Although I’m yet to buy a secondhand designer bag online, my default go-to website for a quick browse is always Vestiaire Collective. Why? Because when you buy an item via the site, it is automatically inspected by Vestiaire Collective’s team, who are said to be highly trained in spotting counterfeits. So you can be sure that what you are forking out a lot of money for is indeed the genuine article.
Probably the last place I would look is eBay, because we so often hear stories of people buying goods that turn out to be fake—Christina Warren of Gizmodo wrote about how she bought a Louis Vuitton bag on eBay for $300, only for the zipper to break. When she took it to a Louis Vuitton store to be replaced, the sales assistant told her it was fake. And we’ve all heard a tale about someone buying something based on a stock photo, only for a cheap knock off to arrive in the post.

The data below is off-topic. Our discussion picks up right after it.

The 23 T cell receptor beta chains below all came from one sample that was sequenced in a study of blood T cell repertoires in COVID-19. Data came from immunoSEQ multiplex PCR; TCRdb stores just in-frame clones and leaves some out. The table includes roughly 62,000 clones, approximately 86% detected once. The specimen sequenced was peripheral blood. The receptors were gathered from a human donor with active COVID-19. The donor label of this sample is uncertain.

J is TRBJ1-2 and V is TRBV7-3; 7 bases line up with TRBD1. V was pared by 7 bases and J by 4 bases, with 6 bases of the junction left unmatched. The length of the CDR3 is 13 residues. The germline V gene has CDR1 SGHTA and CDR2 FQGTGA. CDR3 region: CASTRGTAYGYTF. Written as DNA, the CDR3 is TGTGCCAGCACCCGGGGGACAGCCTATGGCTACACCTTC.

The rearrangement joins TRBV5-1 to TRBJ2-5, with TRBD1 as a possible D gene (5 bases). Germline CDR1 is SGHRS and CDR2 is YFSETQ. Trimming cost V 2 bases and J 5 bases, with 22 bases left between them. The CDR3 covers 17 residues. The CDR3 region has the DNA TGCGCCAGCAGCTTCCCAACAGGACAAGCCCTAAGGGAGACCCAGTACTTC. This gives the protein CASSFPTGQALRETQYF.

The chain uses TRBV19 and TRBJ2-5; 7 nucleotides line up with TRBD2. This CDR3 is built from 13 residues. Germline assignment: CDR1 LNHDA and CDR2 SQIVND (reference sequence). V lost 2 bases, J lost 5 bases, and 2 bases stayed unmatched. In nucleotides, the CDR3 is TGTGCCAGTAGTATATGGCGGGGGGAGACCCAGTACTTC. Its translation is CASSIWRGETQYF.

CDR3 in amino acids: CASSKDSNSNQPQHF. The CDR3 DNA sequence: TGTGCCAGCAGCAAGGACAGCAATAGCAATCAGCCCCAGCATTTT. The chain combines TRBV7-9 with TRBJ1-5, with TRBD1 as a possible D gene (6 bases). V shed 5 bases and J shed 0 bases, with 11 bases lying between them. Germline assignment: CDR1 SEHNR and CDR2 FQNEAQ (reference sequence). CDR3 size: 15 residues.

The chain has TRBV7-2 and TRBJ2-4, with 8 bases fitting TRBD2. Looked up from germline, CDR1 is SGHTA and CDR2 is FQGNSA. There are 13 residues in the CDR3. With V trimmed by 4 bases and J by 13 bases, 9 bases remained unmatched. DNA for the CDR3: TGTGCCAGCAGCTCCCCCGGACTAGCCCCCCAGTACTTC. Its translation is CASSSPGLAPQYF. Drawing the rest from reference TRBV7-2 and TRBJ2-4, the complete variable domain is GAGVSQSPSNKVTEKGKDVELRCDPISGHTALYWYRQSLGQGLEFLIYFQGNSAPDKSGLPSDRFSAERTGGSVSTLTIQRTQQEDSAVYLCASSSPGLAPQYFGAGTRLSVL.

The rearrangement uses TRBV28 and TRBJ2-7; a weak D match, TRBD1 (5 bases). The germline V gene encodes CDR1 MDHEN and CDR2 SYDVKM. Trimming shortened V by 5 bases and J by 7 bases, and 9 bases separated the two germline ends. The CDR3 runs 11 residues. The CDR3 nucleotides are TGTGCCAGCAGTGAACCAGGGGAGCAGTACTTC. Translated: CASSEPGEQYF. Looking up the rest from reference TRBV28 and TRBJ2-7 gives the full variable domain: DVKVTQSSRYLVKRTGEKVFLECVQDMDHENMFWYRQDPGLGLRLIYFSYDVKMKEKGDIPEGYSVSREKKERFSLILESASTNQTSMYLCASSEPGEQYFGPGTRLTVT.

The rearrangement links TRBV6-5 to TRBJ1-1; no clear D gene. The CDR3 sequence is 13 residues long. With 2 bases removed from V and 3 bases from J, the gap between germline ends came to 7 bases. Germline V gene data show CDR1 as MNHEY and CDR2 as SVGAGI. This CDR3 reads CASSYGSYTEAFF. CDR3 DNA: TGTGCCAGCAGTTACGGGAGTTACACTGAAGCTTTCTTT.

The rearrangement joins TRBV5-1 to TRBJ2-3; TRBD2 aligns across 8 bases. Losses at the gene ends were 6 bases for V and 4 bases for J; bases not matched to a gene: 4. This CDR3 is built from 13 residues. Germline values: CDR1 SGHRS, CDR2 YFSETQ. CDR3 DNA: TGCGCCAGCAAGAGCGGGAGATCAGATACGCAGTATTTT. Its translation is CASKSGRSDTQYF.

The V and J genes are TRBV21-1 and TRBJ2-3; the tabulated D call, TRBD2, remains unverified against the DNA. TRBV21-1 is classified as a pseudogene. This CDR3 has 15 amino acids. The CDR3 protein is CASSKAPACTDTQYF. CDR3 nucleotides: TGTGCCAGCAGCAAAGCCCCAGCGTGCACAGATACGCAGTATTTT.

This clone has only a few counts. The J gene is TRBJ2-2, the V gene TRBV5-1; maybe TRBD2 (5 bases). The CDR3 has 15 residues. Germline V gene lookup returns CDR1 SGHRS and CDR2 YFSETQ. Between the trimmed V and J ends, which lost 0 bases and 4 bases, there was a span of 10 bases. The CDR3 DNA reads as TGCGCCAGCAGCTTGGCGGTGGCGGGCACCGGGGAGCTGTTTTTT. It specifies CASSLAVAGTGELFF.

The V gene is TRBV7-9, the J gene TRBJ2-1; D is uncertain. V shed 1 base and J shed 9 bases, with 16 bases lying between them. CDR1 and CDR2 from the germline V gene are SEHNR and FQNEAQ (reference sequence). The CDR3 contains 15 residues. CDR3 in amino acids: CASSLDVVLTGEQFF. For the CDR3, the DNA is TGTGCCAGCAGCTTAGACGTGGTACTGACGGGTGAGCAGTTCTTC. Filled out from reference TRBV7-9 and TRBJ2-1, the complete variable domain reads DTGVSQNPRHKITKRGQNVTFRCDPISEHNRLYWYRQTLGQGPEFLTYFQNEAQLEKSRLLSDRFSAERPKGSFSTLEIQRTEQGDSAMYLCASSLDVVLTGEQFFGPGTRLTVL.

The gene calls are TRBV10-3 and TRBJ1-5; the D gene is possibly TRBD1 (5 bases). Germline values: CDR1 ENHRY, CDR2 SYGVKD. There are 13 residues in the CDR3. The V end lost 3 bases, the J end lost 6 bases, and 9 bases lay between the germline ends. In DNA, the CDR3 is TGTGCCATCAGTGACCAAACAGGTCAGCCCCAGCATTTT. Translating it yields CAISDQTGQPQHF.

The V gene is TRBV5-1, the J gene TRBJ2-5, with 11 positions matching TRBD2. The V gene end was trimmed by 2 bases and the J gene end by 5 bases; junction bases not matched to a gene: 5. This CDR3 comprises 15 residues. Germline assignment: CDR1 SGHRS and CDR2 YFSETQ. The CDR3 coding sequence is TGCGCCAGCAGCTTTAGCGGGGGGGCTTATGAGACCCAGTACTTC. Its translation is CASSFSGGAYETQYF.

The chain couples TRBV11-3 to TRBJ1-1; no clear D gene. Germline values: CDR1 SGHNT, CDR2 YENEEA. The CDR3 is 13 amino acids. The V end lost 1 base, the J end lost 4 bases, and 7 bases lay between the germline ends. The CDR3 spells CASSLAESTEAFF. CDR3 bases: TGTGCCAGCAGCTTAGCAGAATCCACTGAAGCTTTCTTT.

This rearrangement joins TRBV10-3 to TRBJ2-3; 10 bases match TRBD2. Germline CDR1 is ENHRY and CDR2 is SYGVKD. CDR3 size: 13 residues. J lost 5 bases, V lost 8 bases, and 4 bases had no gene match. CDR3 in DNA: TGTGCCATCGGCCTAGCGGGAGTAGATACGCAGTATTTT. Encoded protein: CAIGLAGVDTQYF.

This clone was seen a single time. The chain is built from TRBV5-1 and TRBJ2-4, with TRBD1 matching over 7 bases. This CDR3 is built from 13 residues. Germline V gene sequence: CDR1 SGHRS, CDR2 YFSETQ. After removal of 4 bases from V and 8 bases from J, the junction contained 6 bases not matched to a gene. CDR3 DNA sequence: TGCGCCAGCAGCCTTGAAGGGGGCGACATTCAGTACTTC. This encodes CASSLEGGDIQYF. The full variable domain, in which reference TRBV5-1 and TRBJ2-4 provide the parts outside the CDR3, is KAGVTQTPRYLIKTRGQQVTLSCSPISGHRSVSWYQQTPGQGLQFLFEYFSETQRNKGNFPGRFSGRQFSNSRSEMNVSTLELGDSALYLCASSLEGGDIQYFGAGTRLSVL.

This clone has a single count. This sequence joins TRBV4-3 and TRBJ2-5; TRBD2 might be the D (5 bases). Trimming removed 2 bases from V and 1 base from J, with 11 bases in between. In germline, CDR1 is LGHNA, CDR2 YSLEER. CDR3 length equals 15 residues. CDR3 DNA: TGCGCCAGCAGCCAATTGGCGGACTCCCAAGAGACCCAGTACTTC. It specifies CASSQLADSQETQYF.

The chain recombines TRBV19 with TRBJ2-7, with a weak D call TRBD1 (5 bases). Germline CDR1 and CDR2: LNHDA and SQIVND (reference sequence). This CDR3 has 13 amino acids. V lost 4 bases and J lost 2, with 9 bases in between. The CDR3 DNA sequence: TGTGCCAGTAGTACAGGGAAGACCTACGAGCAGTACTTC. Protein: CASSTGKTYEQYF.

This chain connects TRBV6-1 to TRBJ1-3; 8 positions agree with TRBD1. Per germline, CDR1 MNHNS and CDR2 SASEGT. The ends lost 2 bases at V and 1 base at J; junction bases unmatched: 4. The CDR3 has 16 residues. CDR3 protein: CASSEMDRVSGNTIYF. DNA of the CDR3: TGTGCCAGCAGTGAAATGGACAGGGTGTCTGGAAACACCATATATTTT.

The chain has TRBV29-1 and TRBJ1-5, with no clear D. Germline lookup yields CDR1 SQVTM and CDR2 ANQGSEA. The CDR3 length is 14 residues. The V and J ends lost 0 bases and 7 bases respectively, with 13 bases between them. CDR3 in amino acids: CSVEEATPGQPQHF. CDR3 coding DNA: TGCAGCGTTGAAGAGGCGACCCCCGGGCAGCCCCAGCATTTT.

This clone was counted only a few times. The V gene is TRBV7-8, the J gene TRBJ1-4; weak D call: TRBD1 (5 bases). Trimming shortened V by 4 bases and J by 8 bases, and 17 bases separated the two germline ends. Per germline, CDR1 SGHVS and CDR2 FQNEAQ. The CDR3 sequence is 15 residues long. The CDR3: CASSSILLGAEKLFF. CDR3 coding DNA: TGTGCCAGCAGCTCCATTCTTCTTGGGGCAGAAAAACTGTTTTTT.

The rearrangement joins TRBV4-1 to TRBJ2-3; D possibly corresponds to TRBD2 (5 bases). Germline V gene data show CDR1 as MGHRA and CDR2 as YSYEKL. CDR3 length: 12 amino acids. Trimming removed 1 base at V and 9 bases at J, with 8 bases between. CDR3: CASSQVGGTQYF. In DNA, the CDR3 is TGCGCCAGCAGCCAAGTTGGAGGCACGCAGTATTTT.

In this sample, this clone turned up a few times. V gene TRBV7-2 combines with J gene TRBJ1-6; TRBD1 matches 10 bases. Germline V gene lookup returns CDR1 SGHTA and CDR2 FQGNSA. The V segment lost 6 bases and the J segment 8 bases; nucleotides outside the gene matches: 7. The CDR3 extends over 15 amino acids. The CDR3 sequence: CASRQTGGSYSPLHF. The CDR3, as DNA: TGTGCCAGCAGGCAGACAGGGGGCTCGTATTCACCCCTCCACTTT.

Counterfeit goods on online marketplaces such as eBay erode consumer confidence and can have a detrimental effect on the many sellers out there who sell genuine designer goods.
Although eBay already has anti-counterfeit initiatives such as the Verified Rights Owner (VeRO) program, which allows rights holders to quickly report items listed on eBay that are possible counterfeits, the auction site announced last week that it is going one step further and launching the eBay authentificate program later this year.
How it works is simple: sellers or buyers opt into the service for a fee on specific types of products on eBay (the program will initially be focusing on high-end fashion, such as designer handbags), and the item is then reviewed by a professional authentificator before being shipped to the buyer once it passes the inspection. And if the item is shipped but is later found to be counterfeit, eBay says it will refund the buyer two times the cost of the original purchase price.
The program looks to be win-win for both buyers and sellers: buyers can confidently purchase big-ticket items, and sellers can get the best price for what they are selling. Provided, of course, that people are willing to pay for this authentification. And there’s the rub—eBay hasn’t yet revealed details of how much the service costs, but I’m guessing it won’t come cheap.